Date of Award

August 2012

Degree Type


Degree Name

Master of Science


Occupational Therapy

First Advisor

Jay Kapellusch

Committee Members

Phyllis King, Arun Garg


Distal Upper Extremity, Musculoskeletal Disorders, Strain Index, TLV for HAL


Work-related distal upper extremity (DUE) musculoskeletal disorders (MSDs) are very prevalent and costly in the United States. It is important to recognize working conditions that lead to these disorders, in order to lessen the impact that they have on workers and their employers. Identifying jobs that are likely to cause DUE MSDs is difficult because there are many factors that are believed to contribute to DUE MSD development. The current study aims to determine if the Strain Index (SI) and the ACGIH TLV for HAL (two DUE job physical exposure assessment methods) predict increased risk of workers developing aggregate DUE MSDs. For this study, aggregate disorders include: (i) carpal tunnel syndrome, (ii) lateral epicondylitis, (iii) medial epicondylitis, (iv) tendonitis of wrist flexors and extensors, (v) de Quervain's disease, and (vi) trigger finger.

Subjects for this study were drawn from a recently completed large-scale prospective cohort study consisting of 1,205 volunteer workers from 21manufacturing companies located in IL, UT, and WI. Of the 1,205 workers, only those workers who had no previous history of an aggregate disorder at study onset will be considered. Workers were followed monthly to determine if new DUE MSD symptoms developed. Specific case definitions are used to identify when a worker develops one or more aggregate DUE MSD. Physical exposures from workers' jobs were individually measured and videos were recorded at baseline. Jobs were investigated quarterly to determine physical exposure changes and re-analyzed as necessary. Time to first aggregate DUE MSD was modeled using proportional hazards regression to determine if there is a relationship between SI and TLV for HAL scores and increased risk of developing DUE MSDs while controlling for relevant covariates (age, gender, BMI).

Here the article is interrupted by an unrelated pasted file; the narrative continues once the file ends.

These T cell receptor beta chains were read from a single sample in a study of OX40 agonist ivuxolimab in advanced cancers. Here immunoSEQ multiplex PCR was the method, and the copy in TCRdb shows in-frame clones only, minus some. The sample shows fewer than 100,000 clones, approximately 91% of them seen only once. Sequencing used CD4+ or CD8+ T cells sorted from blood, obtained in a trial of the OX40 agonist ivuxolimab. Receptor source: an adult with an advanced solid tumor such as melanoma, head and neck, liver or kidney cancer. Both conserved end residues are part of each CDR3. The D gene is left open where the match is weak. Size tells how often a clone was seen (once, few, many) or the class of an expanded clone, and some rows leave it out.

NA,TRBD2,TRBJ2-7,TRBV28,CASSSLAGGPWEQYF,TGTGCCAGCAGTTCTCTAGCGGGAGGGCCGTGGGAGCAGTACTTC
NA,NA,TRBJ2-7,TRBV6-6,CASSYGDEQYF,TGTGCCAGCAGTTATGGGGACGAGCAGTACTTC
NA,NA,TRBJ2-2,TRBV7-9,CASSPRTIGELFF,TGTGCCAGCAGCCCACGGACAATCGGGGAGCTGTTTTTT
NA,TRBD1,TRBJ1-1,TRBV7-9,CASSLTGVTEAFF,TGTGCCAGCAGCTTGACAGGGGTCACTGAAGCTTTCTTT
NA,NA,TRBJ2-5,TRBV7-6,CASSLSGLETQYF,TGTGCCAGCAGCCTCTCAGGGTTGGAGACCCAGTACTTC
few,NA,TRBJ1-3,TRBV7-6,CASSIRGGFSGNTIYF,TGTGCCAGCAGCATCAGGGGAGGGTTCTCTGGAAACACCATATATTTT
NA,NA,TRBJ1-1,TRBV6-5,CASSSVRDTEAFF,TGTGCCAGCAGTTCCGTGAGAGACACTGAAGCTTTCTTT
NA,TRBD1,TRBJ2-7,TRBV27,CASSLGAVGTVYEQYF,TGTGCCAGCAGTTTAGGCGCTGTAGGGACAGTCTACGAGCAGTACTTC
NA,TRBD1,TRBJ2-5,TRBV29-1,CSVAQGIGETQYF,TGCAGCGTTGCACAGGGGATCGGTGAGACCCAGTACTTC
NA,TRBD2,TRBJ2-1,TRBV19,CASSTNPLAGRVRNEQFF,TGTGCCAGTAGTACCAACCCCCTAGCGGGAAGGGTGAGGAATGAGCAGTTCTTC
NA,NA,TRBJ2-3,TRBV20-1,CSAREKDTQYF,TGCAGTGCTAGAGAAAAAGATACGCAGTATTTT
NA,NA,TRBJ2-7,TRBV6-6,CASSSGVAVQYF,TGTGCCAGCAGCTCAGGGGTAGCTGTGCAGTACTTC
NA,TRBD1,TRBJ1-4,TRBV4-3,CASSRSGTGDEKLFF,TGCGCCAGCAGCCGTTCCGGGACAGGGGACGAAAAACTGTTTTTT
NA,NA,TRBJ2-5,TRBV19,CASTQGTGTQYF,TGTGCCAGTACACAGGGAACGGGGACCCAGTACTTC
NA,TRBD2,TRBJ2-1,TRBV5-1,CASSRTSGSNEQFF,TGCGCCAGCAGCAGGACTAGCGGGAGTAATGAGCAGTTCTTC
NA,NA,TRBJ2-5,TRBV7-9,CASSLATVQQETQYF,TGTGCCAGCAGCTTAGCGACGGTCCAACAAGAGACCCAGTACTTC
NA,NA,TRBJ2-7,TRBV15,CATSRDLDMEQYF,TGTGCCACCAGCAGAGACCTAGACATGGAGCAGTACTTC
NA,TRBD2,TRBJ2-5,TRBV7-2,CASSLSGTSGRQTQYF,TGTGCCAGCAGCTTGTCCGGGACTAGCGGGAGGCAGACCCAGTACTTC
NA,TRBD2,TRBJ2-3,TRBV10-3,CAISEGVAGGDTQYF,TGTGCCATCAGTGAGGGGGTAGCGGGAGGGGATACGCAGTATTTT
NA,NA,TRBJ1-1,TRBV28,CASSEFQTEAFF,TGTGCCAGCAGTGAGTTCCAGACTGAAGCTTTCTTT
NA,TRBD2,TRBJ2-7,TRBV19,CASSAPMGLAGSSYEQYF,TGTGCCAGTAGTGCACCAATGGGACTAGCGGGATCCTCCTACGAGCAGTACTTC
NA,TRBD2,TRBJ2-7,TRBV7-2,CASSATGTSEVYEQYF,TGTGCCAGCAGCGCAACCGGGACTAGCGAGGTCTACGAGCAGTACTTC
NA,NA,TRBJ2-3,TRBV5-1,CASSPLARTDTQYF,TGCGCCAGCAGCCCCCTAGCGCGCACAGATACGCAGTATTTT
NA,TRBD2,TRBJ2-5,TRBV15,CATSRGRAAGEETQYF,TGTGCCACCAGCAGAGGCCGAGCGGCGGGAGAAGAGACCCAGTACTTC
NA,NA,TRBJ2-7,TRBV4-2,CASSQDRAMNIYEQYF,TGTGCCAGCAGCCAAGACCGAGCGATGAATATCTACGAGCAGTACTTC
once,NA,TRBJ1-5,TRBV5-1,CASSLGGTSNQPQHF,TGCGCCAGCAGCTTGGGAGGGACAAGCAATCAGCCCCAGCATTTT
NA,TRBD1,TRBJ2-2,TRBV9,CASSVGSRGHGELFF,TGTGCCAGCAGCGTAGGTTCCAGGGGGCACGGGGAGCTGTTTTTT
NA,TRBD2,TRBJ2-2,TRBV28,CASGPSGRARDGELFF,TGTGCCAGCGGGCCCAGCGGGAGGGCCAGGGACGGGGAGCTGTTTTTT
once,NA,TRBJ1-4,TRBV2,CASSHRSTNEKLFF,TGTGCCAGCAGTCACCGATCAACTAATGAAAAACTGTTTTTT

Univariate analyses, showed a strong relationship between age (HR = 1.03, p = 0.001) and gender (HR = 2.38, p = 0.002) and the development of aggregate DUE MSDs. There was suggestive evidence that the SI, with a cut point of 6.1 (p = 0.13), predicts increased risk of first lifetime aggregate DUE MSD. No significance was noted for the TLV for HAL. Efforts per minute showed a slightly significant association using a spline placed at 37.3 (p = 0.03). Multivariate analyses found suggestive evidence for an association between efforts per minute when analyzing using a spline placed at 37.3 efforts per minute (p = 0.08). No effect was found with the SI or TLV for HAL.

Age and gender appear to be significantly associated with the development of first lifetime DUE MSD. The SI appears to be a more reliable method to use to determine jobs that place workers at increased risk of developing first lifetime aggregate DUE MSD, when comparing it to the TLV for HAL.